Veteran heads driverless push
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Google hires car industry veteran
Google has hired car industry veteran John Krafcik, Hyundai’s former chief executive in America, to run its self-driving car programme.
Krafcik, 53, is credited with turning around Hyundai’s US operations, leading the company to huge sales increases after the Global Financial Crisis.
Early in his career as a mechanical engineer he worked at a joint venture between Toyota and General Motors where he became an advocate of lean manufacturing.
Krafcik’s hiring shows Google is serious about turning autonomous cars into a sustainable business. The tech giant has promised to have a self-driving car in the public’s hands by 2020.
Mercedes, General Motors and Toyota are working to gradually automate functions in their cars until they become fully capable of driving themselves, possibly by 2025.
Google started developing self-driving vehicles in 2010. The company this week says it’s made more progress on its autonomous car technology than it ever thought possible.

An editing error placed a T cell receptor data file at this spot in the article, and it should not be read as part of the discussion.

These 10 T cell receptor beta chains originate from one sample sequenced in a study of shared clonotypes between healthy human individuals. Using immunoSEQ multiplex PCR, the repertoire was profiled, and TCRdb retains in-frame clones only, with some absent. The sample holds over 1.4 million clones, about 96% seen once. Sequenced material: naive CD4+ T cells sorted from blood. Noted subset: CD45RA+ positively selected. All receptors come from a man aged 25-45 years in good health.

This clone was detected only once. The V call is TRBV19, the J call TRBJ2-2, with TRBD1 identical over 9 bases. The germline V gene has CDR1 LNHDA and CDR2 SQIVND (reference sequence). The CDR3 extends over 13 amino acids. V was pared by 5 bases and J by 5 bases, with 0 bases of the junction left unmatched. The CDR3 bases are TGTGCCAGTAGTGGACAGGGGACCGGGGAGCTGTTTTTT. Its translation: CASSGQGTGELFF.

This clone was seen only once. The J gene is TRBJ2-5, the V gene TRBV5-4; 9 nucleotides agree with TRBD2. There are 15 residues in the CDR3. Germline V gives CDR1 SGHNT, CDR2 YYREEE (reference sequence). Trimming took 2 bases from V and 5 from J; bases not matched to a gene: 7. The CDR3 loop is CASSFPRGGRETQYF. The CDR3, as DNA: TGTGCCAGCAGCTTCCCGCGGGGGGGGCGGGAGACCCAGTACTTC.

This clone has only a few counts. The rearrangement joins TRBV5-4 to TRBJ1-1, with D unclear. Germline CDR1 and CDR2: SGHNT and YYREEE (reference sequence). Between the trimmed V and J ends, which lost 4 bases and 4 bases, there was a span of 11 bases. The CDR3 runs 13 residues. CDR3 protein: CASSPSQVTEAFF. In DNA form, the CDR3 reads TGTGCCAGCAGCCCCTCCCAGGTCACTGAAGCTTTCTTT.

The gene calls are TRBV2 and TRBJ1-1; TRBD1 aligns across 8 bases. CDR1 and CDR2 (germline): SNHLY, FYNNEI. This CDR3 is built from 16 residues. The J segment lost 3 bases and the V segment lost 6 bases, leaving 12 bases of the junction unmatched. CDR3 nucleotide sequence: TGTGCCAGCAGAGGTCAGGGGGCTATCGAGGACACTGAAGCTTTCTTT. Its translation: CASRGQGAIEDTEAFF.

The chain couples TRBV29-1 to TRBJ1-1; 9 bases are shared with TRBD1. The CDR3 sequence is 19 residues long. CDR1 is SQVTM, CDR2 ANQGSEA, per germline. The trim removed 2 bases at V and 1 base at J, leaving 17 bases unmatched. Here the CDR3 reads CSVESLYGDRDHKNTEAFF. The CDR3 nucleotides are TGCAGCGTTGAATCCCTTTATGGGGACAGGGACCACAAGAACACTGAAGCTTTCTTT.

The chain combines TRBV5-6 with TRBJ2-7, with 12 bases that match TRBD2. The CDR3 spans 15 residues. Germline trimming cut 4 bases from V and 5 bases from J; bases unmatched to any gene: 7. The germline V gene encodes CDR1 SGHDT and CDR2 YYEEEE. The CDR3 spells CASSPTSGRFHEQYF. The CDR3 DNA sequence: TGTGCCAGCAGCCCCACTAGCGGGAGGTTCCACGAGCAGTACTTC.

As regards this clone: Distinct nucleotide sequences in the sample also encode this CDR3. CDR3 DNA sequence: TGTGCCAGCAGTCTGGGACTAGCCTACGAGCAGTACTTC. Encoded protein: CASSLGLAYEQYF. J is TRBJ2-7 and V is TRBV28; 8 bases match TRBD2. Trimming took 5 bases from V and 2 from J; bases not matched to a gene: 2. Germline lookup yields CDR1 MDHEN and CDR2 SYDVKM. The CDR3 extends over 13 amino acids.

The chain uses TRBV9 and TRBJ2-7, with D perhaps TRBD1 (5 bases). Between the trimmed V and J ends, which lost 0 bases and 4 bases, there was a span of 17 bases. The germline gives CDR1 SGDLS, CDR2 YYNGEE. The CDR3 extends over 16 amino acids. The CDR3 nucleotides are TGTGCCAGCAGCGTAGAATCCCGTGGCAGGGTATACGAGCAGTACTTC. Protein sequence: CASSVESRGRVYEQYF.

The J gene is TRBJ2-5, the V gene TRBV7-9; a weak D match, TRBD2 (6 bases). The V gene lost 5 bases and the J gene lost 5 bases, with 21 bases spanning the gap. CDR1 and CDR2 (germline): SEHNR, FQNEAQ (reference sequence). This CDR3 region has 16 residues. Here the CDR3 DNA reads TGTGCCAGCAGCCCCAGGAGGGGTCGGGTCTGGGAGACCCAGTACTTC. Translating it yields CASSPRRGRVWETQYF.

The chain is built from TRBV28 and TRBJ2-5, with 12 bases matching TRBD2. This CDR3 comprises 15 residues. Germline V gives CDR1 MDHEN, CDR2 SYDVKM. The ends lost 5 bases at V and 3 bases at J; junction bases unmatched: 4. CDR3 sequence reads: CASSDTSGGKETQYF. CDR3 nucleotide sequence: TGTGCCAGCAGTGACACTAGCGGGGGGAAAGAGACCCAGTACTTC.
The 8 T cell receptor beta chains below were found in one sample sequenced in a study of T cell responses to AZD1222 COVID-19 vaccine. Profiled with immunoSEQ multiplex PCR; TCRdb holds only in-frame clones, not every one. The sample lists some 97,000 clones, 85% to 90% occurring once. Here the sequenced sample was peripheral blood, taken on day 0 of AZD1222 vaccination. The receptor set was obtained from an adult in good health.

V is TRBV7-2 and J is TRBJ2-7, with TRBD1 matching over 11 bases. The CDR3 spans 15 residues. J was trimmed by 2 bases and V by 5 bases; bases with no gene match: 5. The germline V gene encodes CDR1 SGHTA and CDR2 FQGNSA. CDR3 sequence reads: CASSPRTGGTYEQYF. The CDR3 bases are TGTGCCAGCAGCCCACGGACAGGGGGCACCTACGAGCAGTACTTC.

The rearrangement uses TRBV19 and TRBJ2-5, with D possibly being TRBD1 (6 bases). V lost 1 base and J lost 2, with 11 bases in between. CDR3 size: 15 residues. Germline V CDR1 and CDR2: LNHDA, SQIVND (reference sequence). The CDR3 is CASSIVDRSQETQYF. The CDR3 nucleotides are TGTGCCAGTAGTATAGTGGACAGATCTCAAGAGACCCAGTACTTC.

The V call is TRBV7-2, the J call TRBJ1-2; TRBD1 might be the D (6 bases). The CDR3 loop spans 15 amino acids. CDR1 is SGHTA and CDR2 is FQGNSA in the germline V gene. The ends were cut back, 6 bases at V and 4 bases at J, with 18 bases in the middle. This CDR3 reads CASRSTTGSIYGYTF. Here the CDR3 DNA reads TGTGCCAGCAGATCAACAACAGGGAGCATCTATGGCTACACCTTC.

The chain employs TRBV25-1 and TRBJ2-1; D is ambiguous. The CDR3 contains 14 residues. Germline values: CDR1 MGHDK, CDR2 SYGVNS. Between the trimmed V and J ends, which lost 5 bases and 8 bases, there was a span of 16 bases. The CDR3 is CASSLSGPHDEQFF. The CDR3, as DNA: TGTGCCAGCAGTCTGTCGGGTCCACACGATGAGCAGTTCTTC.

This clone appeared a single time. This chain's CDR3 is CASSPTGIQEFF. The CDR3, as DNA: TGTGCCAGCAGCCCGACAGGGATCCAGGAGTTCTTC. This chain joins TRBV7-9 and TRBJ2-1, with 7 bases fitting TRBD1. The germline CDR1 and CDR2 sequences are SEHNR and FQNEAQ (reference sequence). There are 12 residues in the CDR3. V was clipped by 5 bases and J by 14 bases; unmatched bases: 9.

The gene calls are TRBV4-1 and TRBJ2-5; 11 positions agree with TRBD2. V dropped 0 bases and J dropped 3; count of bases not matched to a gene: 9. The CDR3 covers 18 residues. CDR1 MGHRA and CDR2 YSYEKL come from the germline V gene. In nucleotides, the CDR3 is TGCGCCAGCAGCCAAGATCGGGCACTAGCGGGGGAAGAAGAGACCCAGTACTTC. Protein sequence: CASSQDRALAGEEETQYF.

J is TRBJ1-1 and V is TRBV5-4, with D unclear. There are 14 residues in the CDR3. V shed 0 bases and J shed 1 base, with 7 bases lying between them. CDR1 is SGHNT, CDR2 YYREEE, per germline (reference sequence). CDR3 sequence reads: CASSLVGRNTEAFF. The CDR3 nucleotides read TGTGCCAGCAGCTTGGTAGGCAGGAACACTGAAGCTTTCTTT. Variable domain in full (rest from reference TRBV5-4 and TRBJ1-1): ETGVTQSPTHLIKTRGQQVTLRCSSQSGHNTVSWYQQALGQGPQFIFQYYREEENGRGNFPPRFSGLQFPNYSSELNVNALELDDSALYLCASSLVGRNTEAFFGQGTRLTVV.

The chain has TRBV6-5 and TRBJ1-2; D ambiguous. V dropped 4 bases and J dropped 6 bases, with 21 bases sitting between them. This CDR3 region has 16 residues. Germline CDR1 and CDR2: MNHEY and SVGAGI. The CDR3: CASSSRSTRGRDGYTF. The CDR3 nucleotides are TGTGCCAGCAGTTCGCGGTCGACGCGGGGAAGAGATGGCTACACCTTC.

“We still have a lot to learn about how people perceive our vehicles and how they’ll want to fit this technology into their lives,” the company says.
There are legal and ethical issues to work through before driverless cars go mainstream.
Google’s cars also require detailed mapping, which has only been done in limited areas.
Convincing drivers that driverless technology is safe is another hurdle the company must overcome.
The California company has been testing several dozen self-driving cars near its Silicon Valley headquarters, and more recently in Austin, Texas. To learn the tricks of driving, its cars have driven more than 1.6 million kilometres on highways or city streets.
Some experts predict that the traditional car companies will continue to make the cars consumers buy and park in their driveways, relying on their decades-long history of research and development and a deep understanding of drivers’ needs and habits. When the tech companies roll out driverless cars, they likely will be self-driving taxis for urban areas.
Krafcik is a Stanford-trained mechanical engineer who also has a business degree.
Hiring Krafcik sets the stage for Google to create a separate autonomous car company under its new holding company, Alphabet. The company says the project isn’t ready to become a separate company yet, “though it’s certainly a good candidate to become one at some point in the future”.